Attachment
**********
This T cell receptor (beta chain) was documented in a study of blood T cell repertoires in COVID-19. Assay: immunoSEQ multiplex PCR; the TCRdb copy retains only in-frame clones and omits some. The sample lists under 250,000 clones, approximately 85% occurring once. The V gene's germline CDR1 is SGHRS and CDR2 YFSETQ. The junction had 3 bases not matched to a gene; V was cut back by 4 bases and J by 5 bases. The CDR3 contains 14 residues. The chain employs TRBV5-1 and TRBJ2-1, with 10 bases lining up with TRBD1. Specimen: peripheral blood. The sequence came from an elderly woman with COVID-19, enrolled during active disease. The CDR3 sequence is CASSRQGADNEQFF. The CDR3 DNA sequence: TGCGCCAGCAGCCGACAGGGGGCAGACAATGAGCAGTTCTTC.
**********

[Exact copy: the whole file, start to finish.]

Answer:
This T cell receptor (beta chain) was documented in a study of blood T cell repertoires in COVID-19. Assay: immunoSEQ multiplex PCR; the TCRdb copy retains only in-frame clones and omits some. The sample lists under 250,000 clones, approximately 85% occurring once. The V gene's germline CDR1 is SGHRS and CDR2 YFSETQ. The junction had 3 bases not matched to a gene; V was cut back by 4 bases and J by 5 bases. The CDR3 contains 14 residues. The chain employs TRBV5-1 and TRBJ2-1, with 10 bases lining up with TRBD1. Specimen: peripheral blood. The sequence came from an elderly woman with COVID-19, enrolled during active disease. The CDR3 sequence is CASSRQGADNEQFF. The CDR3 DNA sequence: TGCGCCAGCAGCCGACAGGGGGCAGACAATGAGCAGTTCTTC.